Committee for a Responsible Federal Budget Calls Delaney Infrastructure Plan “Fiscally-Responsible” and “Worthy of Consideration”

Committee for a Responsible Federal Budget Calls Delaney Infrastructure Plan “Fiscally-Responsible” and “Worthy of Consideration”

WASHINGTON – December 17, 2014 – (RealEstateRama) — The Committee for a Responsible Federal Budget (CRFB) has published an analysis of Congressman John K. Delaney’s (MD-6) Infrastructure and Global Tax Competitiveness Act (H.R. 5857), calling the legislation “fiscally-responsible” and “worthy of consideration next Congress.”

Delaney introduced his new infrastructure legislation last week, which makes the Highway Trust Fund solvent for six years, creates a new infrastructure fund for state and local governments to access, and reforms the overseas tax code. The bill also creates an eighteen-month deadline for comprehensive or international tax reform. Under the legislation, if no international tax reform bill passes into law, a fallback option that ends deferral but with greatly reduced rates is triggered. Additionally, the bill establishes a commission to create permanent solvency for the Highway Trust Fund.

The CRFB concludes:

“Delaney’s proposal is fiscally responsible: it appears to raise enough revenue to offset the HTF shortfall and fund an infrastructure bank, all without double-counting revenue as Camp’s Tax Reform Act did. (Camp’s tax reform plan claimed that same revenue as contributing toward overall revenue-neutrality). More importantly, the proposal recognizes this solution is only a band-aid for both the issues of tax reform and infrastructure spending, and puts processes in place to accomplish both. In addition, the increased infrastructure spending and more efficient tax code would boost long-term economic growth. For these reasons, the proposal is certainly worthy of consideration next Congress.”

The Committee for a Responsible Federal Budget is a bipartisan, non-profit organization. For more information on the CRFB, click here.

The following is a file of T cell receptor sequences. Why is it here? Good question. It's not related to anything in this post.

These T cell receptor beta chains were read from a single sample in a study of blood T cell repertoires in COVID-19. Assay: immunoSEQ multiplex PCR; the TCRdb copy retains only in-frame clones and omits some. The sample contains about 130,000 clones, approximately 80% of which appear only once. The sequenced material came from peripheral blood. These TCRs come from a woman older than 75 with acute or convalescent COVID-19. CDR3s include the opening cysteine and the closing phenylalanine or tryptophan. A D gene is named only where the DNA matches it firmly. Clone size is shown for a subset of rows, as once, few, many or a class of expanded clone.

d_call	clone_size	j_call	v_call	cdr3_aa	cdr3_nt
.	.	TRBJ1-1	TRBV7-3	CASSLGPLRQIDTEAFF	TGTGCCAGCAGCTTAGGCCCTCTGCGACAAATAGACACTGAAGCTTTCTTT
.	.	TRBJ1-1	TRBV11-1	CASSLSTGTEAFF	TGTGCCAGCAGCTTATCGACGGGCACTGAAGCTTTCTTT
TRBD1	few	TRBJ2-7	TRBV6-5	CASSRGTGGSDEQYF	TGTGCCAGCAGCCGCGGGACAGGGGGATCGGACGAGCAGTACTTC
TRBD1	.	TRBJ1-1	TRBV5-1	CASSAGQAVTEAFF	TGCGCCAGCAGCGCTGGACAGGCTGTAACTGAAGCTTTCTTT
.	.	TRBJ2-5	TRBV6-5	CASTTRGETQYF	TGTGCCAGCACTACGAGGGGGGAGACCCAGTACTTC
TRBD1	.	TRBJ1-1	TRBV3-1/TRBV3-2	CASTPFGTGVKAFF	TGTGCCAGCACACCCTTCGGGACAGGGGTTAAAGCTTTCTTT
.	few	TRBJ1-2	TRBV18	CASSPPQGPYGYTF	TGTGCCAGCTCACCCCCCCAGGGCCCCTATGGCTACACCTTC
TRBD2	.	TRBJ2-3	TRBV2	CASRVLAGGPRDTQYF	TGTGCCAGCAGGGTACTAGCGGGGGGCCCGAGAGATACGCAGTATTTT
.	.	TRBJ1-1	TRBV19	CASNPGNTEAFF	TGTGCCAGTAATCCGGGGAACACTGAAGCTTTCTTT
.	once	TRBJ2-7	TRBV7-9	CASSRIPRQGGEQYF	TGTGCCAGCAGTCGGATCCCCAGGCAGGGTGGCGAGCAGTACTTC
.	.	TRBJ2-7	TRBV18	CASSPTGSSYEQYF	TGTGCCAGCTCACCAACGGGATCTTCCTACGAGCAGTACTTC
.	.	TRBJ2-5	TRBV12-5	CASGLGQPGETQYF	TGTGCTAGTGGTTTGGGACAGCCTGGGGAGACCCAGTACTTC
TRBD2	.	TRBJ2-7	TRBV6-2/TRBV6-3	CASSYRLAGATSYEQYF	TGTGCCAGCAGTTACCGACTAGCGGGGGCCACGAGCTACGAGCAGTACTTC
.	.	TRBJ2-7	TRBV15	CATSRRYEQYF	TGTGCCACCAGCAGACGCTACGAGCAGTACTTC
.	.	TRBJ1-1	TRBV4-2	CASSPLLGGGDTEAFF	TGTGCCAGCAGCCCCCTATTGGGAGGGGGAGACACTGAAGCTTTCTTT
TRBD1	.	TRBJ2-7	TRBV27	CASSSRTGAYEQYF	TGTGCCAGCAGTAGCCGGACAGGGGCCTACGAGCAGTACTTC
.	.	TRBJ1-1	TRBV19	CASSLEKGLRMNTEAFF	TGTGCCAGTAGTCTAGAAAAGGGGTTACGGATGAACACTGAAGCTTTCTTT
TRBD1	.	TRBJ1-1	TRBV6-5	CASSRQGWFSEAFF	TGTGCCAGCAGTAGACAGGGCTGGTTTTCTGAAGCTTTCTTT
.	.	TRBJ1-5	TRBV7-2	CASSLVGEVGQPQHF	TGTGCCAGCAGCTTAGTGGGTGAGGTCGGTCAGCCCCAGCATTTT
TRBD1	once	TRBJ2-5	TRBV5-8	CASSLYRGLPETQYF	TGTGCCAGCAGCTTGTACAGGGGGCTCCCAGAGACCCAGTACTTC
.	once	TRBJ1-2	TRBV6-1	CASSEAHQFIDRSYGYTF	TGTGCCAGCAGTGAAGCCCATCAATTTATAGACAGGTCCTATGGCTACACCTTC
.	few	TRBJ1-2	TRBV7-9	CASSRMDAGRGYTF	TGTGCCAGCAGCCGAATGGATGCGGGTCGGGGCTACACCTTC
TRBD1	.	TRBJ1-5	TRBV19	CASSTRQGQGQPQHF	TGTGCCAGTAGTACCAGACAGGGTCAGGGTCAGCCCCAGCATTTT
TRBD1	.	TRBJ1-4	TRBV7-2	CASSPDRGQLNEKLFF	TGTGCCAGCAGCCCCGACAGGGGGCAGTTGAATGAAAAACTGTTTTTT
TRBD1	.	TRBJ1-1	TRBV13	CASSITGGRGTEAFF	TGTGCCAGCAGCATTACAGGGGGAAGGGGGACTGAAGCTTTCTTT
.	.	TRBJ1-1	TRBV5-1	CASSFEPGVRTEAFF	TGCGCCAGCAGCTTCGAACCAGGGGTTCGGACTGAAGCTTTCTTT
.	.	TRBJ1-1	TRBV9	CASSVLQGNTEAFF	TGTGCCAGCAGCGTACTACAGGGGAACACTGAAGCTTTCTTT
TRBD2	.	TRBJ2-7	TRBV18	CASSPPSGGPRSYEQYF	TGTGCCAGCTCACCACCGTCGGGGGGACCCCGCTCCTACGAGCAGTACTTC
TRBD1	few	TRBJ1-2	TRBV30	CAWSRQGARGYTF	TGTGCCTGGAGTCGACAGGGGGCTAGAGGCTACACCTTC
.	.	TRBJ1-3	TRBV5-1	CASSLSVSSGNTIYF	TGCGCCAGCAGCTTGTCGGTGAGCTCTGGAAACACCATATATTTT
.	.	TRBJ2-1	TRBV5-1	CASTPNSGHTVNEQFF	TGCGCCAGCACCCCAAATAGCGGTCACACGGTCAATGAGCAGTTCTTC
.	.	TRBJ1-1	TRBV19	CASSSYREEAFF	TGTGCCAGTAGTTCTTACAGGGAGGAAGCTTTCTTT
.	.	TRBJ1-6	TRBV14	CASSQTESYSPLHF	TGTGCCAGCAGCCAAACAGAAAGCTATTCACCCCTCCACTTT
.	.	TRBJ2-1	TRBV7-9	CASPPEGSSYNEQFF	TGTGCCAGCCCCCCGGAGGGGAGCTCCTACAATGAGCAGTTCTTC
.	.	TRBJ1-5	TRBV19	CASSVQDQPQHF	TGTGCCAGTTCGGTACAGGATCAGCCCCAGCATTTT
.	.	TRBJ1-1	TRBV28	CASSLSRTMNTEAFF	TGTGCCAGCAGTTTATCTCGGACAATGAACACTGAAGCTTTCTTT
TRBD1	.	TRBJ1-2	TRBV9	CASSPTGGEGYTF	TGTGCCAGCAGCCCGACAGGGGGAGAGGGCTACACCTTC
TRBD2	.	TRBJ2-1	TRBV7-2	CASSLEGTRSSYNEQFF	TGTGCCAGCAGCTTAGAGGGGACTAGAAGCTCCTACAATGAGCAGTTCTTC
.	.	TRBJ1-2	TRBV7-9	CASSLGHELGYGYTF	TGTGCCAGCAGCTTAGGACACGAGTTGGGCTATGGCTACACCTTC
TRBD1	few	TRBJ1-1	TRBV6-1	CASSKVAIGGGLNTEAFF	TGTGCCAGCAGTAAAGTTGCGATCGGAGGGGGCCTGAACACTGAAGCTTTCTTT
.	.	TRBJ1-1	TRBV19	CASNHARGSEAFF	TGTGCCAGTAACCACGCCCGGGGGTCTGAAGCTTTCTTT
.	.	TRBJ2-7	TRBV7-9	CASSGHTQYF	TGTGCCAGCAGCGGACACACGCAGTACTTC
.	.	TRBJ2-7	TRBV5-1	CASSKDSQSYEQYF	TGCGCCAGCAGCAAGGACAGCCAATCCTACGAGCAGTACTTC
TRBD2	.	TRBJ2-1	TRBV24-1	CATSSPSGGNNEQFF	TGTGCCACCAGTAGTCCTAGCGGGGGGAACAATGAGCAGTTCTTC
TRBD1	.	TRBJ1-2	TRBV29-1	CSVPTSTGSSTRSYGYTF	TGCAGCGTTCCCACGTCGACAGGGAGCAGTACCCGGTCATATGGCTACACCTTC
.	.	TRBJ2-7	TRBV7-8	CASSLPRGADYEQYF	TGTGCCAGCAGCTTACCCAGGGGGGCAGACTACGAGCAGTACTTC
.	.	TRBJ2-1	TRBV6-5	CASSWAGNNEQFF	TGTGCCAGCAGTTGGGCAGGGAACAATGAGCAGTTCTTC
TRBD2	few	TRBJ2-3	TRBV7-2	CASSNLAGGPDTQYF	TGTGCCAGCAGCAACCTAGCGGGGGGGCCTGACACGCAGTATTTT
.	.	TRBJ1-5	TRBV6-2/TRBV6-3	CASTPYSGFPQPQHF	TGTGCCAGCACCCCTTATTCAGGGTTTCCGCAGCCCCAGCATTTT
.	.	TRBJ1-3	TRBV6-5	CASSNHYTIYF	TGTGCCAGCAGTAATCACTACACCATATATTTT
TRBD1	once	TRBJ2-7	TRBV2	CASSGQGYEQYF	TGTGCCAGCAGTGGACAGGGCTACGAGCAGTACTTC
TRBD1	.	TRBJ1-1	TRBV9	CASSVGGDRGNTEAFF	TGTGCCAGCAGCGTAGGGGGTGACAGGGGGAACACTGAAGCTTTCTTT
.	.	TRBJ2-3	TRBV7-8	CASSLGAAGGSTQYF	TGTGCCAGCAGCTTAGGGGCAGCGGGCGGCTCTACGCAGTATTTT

The Infrastructure and Global Tax Competitiveness Act (H.R. 5857):

  • Deemed Repatriation at 8.75% Tax Rate to Pay for Infrastructure
    • Same rate proposed for cash held abroad by outgoing House Ways & Means Chairman Dave Camp in his tax reform package. Existing overseas profits accumulated by U.S. multi-national corporations would be subject to 8.75% rate, replacing deferral option and current rate of 35%.
    • Funds six year reauthorization of a Surface Transportation Bill by replenishing the Highway Trust Fund, the federal government’s primary funding mechanism for surface transportation projects.
    • Capitalizes $50 billion dollar American Infrastructure Fund (AIF) which is leveraged to finance $750 billion of additional transportation, water, energy, communications and education infrastructure projects. Financing only available to state and local governments.

 

  • Broader Tax Reform Trigger
    • Infrastructure and Global Tax Competitiveness Act creates an eighteen month deadline for tax reform, which remains an urgent priority for our economy.
    • Constructive tax reform proposals have been put forward in both chambers, but Congress needs a deadline to cross the finish line.

 

  • Fallback International Tax Reform
    • If reform is not enacted, a fallback international tax package to make U.S. business climate more competitive would be implemented.
    • Fallback reform would end deferral and establish new lower rates on international earnings, eliminating the lock-out effect that discourages repatriation and allowing for the free flow of profits back to the United States.
    • Follows “Option Z” framework developed by Senate Finance Chair Max Baucus, but with different rates. On Active Market Foreign Income, a company would pay a 12.25% tax to the U.S. if they earn their money in a zero tax jurisdiction, but only a 2% tax to the U.S. if they are already paying the OECD average of 25% abroad, with a sliding scale in-between.
    • Reduces a multi-national company’s incentive to invert.

 

  • Long-term Highway Trust Fund Solvency
    • The Highway Trust Fund’s importance to the nation’s economy cannot be overstated and Congress must act to stabilize the fund so that vital transportation needs can be met.
    • The Highway Trust Fund faces an annual shortfall of $15-18 billion due to outdated funding stream levels and technological and demographic changes.
    • The Infrastructure and Global Tax Competitiveness Act provides six years of solvency, providing immediate certainty to the private sector and policymakers.
    • To create even longer-term certainty and stability, the Infrastructure and Global Tax Competitiveness Act establishes a bipartisan and bicameral commission that is tasked with researching and proposing a solution for permanent solvency of the Highway Trust Fund.
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